# Probability and Statistics Seminar

### A Stochastic Model for Throughput in Wireless Data Networks with Single-Frequency Operation and Partial Connectivity under Contention-Based Multiple Access Modes

Wireless data (packet) networks operating in a common frequency channel, as happens for example with a Basic Service Set in the IEEE 802.11 (WiFi) system, are subject to intrinsic impairments. One such major impairment results from the broadcast nature of the radio channel: if two different transmissions arrive at a receiver with any time overlap, they will interfere destructively and thus one or both of the corresponding packets will not be correctly received (packet collision), thus wasting radio channel transmission time and possibly requiring a retransmission of the original packet(s).

In order to achieve a better utilization of the scarce radio channel resource, stations in wireless networks use multiple acess algorithms to attempt to usefully coordinate their radio transmissions. One example is given by Carrier Sense Multiple Access (CSMA), used as a basis for the sharing of the radio channel in the WiFi system, which establishes that a station should not start a new packet transmission if it can hear any other station transmitting. In a network with radio connectivity between any pair of stations (fully connected) and negligible propagation delays, such algorithm succeeds at completely preventing the existence of collisions. That is however not the case if there exist pairs of stations that cannot directly hear each other (partial connectivity). Many other multiple access algorithms have been proposed and studied.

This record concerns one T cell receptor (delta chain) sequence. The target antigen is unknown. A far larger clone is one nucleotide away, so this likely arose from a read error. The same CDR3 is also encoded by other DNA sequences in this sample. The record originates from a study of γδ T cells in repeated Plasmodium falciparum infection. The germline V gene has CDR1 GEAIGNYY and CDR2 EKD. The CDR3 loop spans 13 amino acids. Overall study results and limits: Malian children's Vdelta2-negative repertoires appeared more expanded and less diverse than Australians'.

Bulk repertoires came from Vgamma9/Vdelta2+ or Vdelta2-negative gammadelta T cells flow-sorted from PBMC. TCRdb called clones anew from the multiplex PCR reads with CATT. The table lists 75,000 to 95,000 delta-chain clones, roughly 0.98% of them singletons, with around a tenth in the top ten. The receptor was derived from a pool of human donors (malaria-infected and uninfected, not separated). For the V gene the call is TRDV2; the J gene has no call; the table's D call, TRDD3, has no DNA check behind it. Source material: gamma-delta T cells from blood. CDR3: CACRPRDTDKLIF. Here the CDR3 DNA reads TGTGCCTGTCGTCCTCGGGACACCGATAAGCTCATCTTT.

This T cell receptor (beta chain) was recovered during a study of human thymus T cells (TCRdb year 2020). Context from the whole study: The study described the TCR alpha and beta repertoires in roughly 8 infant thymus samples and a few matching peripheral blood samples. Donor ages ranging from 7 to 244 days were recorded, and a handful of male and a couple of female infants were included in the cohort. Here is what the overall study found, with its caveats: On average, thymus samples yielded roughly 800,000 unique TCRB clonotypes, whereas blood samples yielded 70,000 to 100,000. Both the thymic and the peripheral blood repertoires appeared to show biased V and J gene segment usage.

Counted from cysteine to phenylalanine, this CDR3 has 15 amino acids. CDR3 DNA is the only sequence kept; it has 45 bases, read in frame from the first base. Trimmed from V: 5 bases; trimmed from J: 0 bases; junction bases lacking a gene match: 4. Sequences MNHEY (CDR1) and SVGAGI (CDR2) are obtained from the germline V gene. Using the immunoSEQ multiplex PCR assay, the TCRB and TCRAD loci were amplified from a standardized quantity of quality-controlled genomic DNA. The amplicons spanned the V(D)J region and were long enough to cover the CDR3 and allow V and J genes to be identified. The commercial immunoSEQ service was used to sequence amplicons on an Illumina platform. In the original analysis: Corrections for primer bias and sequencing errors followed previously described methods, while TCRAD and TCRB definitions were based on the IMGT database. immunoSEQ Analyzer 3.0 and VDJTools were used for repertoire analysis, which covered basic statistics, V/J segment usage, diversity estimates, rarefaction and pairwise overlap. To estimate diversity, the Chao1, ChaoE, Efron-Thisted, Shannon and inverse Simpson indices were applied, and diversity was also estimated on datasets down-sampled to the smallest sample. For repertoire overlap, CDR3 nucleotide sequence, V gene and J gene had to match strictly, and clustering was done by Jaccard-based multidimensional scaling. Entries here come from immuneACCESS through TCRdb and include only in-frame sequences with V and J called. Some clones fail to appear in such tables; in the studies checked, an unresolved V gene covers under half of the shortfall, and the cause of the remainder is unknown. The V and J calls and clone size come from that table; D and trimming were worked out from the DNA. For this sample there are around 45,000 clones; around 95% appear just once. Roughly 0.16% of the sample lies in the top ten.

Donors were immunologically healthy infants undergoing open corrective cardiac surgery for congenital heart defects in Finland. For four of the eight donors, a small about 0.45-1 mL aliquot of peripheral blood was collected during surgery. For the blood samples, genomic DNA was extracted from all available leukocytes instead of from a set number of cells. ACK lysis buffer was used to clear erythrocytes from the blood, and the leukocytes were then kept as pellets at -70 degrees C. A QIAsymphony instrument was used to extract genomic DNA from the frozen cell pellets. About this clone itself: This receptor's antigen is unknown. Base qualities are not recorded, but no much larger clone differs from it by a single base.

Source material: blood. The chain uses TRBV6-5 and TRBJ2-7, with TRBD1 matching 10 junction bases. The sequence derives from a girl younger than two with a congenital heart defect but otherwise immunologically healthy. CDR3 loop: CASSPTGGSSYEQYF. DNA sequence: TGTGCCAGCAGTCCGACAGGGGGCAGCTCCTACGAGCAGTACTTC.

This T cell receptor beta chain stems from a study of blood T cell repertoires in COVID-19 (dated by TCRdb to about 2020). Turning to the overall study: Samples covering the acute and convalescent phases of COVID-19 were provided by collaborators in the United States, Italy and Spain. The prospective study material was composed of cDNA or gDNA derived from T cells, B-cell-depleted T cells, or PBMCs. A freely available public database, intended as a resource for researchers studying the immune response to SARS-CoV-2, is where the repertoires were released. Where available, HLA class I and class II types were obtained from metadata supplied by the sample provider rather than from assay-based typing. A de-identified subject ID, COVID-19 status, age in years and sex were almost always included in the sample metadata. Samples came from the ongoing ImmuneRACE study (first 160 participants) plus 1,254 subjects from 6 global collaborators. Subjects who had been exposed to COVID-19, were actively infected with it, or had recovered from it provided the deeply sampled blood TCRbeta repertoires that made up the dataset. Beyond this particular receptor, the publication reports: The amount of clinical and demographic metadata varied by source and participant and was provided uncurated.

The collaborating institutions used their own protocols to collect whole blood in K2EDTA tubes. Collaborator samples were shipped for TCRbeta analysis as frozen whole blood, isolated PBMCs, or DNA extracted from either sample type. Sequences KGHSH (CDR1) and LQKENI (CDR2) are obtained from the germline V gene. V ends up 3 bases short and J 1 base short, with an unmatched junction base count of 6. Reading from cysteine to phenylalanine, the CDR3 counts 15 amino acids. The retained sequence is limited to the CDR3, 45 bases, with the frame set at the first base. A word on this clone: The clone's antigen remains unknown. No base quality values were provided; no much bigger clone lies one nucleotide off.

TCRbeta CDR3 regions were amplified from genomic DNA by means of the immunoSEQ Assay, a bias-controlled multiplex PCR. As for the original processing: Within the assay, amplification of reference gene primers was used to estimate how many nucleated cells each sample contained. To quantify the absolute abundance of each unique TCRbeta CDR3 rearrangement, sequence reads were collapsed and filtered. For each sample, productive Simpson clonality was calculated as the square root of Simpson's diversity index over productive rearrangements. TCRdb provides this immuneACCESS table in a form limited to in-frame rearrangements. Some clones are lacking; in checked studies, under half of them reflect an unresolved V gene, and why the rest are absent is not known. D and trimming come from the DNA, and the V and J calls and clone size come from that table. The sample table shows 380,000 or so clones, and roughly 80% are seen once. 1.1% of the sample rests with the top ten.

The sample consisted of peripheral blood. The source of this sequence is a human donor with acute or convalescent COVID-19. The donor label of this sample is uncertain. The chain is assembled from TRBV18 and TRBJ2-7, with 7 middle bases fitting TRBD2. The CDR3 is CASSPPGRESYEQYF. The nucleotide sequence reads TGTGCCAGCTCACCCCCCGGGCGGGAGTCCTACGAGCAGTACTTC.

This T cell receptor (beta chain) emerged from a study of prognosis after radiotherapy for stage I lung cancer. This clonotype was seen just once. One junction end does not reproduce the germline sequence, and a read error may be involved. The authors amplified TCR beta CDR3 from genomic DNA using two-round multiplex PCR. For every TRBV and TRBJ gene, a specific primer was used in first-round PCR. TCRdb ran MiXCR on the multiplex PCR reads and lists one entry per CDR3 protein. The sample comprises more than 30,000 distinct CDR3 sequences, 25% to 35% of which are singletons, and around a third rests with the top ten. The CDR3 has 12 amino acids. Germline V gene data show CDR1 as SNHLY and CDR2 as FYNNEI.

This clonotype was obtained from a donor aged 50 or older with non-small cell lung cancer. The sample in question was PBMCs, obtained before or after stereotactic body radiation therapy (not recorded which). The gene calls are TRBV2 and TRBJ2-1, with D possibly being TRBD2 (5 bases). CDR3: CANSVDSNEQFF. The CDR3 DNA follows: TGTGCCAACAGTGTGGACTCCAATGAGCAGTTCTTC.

In this talk will be presented a stochastic model for the study of throughput (i.e., the long-term fraction of time that the radio channel is occupied with successful packet transmissions) in the class of networks described above. The talk will start with a short description of the communication functions and structure of the system under study and of the class of multiple access algorithms considered. Following will be presented a Markovian model for the representation of the time evolution of the packet transmissions taking place in the network and a result given on the existence of a product form for its stationary probabilities. The next step will be to show how the desired throughputs can be obtained from the steady-state probabilities of this process and the average durations of the successful packet transmissions. The latter are obtained from the times to absorption in a set of auxiliary (absorbing) derived Markov chains. Finally, and time permitting, a reference will be made to results concerning the insensitivity of product form steady state solutions, when they exist, to the distribution of packet lengths and retransmission time intervals, by means of a Generalized Semi-Markov Process representation.